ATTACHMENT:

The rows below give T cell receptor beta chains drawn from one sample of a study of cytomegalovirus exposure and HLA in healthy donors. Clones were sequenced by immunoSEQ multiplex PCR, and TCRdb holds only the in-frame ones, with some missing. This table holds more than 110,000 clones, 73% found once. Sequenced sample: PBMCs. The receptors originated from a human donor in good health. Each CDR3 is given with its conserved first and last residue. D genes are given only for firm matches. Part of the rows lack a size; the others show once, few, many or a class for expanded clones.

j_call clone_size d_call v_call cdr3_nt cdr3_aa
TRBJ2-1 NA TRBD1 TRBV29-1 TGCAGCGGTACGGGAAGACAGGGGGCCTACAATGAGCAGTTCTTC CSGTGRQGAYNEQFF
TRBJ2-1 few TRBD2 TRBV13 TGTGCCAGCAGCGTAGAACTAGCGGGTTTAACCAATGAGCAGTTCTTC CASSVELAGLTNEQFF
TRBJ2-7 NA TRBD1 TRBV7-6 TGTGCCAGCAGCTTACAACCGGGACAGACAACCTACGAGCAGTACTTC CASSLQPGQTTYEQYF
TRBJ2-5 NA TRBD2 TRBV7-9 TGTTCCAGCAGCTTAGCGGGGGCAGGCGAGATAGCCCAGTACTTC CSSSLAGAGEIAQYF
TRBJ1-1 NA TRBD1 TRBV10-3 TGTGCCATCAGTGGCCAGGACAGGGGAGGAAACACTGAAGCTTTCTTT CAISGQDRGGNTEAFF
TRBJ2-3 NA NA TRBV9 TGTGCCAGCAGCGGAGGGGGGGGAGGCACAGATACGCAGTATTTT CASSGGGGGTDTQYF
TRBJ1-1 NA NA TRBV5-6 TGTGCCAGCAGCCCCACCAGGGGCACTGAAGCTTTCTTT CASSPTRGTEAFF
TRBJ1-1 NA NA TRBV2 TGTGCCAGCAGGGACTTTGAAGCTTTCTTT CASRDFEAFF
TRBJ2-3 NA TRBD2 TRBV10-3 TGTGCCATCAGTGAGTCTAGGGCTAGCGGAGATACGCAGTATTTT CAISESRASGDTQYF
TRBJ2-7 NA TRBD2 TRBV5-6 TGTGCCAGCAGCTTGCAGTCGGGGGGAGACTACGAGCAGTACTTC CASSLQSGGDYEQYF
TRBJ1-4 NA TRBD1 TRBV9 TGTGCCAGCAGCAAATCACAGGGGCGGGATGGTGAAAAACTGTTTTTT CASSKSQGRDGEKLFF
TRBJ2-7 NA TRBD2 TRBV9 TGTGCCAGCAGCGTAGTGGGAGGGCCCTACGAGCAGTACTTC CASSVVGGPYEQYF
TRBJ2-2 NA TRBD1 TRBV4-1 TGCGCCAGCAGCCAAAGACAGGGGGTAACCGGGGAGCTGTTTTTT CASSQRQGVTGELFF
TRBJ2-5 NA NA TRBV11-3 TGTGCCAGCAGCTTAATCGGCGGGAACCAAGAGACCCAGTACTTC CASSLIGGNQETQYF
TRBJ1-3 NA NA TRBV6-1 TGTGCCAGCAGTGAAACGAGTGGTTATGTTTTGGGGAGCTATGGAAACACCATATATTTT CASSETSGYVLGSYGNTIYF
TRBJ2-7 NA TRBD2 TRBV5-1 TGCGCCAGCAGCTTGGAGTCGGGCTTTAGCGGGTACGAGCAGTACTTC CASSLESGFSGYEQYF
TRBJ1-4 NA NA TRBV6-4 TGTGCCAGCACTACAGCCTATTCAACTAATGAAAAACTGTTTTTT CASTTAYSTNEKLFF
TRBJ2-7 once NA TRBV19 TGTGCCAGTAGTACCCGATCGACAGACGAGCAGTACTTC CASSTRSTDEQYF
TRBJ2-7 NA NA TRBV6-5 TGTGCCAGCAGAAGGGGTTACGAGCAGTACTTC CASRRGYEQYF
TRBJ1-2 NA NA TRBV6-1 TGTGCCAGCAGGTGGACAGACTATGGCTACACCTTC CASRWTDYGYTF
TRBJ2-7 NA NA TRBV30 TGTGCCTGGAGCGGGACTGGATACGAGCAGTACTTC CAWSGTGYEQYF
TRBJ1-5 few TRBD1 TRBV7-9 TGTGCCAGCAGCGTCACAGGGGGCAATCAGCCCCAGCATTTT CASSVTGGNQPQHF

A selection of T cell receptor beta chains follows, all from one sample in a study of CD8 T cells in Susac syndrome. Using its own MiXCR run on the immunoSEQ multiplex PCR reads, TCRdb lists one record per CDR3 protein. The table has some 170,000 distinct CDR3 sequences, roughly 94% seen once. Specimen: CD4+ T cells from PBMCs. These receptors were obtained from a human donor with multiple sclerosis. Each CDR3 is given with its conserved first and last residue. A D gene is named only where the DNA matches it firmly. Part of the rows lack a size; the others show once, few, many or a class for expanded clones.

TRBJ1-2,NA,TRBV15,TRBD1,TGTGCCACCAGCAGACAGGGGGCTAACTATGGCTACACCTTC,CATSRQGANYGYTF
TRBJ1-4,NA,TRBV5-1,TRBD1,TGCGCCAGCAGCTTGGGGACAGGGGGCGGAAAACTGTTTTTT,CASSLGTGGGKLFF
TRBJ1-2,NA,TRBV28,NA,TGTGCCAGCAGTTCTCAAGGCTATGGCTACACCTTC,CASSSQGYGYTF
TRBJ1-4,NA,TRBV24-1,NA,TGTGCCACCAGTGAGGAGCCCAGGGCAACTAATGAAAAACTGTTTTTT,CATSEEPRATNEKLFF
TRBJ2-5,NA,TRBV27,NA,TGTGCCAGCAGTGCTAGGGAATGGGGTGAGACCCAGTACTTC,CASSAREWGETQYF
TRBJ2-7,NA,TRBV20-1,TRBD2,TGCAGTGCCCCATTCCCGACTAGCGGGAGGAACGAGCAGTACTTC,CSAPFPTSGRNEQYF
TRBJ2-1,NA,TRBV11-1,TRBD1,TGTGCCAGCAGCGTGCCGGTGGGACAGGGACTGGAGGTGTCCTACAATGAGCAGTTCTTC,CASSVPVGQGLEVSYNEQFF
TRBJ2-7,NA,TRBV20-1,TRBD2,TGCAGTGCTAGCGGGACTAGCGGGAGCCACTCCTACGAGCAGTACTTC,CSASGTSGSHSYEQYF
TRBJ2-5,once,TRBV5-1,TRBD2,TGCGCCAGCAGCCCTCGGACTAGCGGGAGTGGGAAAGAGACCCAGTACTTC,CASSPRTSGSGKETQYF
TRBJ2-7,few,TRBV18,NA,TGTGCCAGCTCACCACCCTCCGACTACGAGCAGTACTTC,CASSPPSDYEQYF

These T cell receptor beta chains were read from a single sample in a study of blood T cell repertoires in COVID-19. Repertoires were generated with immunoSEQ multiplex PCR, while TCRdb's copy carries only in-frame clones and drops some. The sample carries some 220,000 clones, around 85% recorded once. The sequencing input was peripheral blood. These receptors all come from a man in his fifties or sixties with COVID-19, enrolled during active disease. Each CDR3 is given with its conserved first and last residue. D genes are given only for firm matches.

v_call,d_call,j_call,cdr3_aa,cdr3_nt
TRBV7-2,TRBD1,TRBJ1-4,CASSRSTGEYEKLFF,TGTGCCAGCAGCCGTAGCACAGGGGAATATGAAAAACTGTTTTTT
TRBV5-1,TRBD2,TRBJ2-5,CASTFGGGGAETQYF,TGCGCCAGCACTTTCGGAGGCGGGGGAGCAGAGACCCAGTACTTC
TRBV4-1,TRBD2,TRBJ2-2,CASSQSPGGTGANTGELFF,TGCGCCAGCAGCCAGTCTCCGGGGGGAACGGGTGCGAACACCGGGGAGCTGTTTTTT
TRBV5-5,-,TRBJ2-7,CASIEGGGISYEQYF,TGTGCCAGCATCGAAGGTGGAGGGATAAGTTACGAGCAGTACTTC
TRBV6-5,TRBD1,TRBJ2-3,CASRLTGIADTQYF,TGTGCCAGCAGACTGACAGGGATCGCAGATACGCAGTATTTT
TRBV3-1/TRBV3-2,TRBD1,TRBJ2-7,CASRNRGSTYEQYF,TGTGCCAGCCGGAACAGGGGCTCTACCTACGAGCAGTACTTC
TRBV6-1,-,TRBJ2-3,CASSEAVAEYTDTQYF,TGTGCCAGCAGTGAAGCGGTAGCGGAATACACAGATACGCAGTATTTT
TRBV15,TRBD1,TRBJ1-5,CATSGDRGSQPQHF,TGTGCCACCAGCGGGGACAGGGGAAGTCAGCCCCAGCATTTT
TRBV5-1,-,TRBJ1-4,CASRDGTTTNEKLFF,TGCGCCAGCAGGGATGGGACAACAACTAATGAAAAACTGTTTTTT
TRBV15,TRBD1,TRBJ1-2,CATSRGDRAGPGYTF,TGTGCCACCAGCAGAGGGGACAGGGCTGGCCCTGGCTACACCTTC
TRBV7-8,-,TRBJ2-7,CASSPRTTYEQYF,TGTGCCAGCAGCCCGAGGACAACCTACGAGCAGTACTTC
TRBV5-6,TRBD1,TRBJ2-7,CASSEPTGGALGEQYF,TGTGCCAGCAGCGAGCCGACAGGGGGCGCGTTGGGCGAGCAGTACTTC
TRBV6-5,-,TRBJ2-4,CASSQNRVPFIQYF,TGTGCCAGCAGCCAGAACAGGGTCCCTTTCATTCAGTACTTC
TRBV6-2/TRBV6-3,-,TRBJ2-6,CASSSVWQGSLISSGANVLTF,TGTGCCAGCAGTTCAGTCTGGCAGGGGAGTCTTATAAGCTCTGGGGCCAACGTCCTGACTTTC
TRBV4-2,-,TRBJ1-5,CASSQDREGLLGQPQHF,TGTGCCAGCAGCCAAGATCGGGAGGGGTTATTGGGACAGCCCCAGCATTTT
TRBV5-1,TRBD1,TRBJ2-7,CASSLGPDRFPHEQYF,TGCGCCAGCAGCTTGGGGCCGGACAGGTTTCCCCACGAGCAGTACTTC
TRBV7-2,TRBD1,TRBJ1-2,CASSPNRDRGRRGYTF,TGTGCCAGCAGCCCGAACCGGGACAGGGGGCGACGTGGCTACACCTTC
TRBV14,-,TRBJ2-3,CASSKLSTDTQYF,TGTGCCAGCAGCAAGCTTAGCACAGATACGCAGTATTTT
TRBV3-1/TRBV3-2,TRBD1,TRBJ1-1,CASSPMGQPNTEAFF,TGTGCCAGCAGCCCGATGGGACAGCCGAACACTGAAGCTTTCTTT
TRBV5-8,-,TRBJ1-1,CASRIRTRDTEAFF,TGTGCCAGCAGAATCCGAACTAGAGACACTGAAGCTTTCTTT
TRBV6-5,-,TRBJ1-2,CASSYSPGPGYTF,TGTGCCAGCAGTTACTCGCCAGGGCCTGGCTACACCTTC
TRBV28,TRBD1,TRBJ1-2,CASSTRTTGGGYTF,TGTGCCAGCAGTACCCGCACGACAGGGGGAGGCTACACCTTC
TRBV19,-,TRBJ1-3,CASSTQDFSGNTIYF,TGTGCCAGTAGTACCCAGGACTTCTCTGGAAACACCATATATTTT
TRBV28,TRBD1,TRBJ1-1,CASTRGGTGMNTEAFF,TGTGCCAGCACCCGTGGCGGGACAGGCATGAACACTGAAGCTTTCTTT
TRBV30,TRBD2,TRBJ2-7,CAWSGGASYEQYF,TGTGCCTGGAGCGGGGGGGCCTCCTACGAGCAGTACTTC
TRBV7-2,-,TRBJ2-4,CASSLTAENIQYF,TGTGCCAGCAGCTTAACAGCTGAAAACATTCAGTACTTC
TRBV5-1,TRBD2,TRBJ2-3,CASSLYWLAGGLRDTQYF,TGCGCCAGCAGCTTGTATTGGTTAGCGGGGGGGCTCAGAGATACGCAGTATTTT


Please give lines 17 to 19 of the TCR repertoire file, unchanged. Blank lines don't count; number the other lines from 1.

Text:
TRBJ1-3 NA NA TRBV6-1 TGTGCCAGCAGTGAAACGAGTGGTTATGTTTTGGGGAGCTATGGAAACACCATATATTTT CASSETSGYVLGSYGNTIYF
TRBJ2-7 NA TRBD2 TRBV5-1 TGCGCCAGCAGCTTGGAGTCGGGCTTTAGCGGGTACGAGCAGTACTTC CASSLESGFSGYEQYF
TRBJ1-4 NA NA TRBV6-4 TGTGCCAGCACTACAGCCTATTCAACTAATGAAAAACTGTTTTTT CASTTAYSTNEKLFF